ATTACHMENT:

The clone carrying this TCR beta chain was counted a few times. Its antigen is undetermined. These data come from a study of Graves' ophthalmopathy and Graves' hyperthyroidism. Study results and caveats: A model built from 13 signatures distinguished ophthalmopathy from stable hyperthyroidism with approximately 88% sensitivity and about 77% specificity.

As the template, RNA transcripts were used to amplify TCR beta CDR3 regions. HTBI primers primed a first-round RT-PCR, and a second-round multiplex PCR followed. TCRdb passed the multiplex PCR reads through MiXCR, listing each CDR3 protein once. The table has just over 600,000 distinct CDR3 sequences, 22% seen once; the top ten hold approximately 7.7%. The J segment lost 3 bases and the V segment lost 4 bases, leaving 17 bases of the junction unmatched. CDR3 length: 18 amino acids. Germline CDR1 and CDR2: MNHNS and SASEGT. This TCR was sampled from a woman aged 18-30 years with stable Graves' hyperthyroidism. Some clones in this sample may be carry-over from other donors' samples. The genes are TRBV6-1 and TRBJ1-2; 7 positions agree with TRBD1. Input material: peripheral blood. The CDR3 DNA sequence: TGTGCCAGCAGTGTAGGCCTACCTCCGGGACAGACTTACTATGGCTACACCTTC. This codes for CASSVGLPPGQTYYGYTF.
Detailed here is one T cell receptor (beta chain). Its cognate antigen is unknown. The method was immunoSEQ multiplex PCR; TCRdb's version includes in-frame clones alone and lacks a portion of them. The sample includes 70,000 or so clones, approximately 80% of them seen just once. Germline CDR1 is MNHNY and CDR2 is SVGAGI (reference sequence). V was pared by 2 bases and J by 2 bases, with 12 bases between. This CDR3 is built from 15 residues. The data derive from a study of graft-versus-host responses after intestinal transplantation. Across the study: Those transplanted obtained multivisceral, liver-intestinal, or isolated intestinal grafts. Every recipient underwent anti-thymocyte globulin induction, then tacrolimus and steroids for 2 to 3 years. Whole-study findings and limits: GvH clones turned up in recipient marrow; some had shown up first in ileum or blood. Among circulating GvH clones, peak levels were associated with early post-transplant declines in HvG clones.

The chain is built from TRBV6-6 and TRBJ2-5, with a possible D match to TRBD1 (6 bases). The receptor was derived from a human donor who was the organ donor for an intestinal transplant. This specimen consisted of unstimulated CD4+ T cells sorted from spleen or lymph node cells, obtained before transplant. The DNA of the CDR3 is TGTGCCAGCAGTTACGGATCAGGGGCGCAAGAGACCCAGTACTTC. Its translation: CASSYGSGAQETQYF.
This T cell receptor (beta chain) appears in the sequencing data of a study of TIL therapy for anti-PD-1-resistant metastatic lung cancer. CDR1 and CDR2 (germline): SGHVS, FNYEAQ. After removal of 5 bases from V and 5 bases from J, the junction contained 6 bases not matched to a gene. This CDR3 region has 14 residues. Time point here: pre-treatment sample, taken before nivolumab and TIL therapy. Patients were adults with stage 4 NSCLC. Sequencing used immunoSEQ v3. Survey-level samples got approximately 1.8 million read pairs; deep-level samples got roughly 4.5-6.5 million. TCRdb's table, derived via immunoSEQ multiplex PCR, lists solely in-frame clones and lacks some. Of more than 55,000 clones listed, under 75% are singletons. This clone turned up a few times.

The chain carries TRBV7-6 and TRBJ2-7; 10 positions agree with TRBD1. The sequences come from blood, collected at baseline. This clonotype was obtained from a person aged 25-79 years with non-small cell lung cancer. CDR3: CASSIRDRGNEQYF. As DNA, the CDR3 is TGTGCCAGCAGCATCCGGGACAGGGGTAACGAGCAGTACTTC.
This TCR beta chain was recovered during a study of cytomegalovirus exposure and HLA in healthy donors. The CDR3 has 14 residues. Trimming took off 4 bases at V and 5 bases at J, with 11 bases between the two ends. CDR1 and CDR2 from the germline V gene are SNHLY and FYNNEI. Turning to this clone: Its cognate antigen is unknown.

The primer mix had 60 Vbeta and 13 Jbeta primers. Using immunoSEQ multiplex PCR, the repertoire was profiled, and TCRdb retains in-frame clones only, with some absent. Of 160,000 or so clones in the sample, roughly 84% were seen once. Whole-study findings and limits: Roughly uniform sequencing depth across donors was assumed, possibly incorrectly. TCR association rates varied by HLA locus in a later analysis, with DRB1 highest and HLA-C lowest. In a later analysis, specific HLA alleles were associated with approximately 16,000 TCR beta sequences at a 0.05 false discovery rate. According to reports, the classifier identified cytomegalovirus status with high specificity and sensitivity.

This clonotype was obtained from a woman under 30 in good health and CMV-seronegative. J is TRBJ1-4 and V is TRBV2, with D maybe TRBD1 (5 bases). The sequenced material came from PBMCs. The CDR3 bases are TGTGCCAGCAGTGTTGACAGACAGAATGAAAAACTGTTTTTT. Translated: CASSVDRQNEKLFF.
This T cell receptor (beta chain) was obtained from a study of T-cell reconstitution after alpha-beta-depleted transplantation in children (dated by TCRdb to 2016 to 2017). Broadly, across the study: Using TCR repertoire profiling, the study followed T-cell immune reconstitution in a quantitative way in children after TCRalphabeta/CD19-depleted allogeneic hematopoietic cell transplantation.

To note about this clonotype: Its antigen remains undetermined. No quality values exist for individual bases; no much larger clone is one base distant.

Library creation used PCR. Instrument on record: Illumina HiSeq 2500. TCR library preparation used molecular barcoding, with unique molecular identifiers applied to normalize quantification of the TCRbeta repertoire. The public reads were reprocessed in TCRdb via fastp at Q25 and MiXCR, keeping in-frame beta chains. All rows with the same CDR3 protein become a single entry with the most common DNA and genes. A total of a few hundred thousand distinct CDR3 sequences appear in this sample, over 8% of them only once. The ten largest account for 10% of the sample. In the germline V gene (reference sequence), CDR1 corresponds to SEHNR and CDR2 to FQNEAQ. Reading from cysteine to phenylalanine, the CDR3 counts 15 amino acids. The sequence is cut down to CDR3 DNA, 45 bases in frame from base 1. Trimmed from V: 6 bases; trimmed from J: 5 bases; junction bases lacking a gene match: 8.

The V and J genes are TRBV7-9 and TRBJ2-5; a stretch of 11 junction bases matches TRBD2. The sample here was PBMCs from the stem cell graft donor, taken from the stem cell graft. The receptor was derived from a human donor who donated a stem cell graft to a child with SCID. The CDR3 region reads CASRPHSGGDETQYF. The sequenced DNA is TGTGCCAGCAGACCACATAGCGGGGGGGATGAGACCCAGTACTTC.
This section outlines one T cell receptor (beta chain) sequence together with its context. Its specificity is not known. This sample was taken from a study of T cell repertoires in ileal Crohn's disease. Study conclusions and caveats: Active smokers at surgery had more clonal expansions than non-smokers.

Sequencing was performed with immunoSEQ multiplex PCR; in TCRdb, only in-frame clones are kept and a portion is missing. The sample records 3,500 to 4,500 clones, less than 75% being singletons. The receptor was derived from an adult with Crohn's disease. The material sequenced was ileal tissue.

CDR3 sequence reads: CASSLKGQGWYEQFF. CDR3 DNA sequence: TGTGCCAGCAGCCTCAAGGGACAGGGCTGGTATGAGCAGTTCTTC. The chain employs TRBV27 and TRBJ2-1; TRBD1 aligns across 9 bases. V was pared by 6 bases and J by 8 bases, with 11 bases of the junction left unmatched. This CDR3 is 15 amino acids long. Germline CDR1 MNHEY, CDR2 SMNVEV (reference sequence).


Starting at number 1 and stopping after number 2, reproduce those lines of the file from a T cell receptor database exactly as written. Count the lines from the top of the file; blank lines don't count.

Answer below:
The clone carrying this TCR beta chain was counted a few times. Its antigen is undetermined. These data come from a study of Graves' ophthalmopathy and Graves' hyperthyroidism. Study results and caveats: A model built from 13 signatures distinguished ophthalmopathy from stable hyperthyroidism with approximately 88% sensitivity and about 77% specificity.

As the template, RNA transcripts were used to amplify TCR beta CDR3 regions. HTBI primers primed a first-round RT-PCR, and a second-round multiplex PCR followed. TCRdb passed the multiplex PCR reads through MiXCR, listing each CDR3 protein once. The table has just over 600,000 distinct CDR3 sequences, 22% seen once; the top ten hold approximately 7.7%. The J segment lost 3 bases and the V segment lost 4 bases, leaving 17 bases of the junction unmatched. CDR3 length: 18 amino acids. Germline CDR1 and CDR2: MNHNS and SASEGT. This TCR was sampled from a woman aged 18-30 years with stable Graves' hyperthyroidism. Some clones in this sample may be carry-over from other donors' samples. The genes are TRBV6-1 and TRBJ1-2; 7 positions agree with TRBD1. Input material: peripheral blood. The CDR3 DNA sequence: TGTGCCAGCAGTGTAGGCCTACCTCCGGGACAGACTTACTATGGCTACACCTTC. This codes for CASSVGLPPGQTYYGYTF.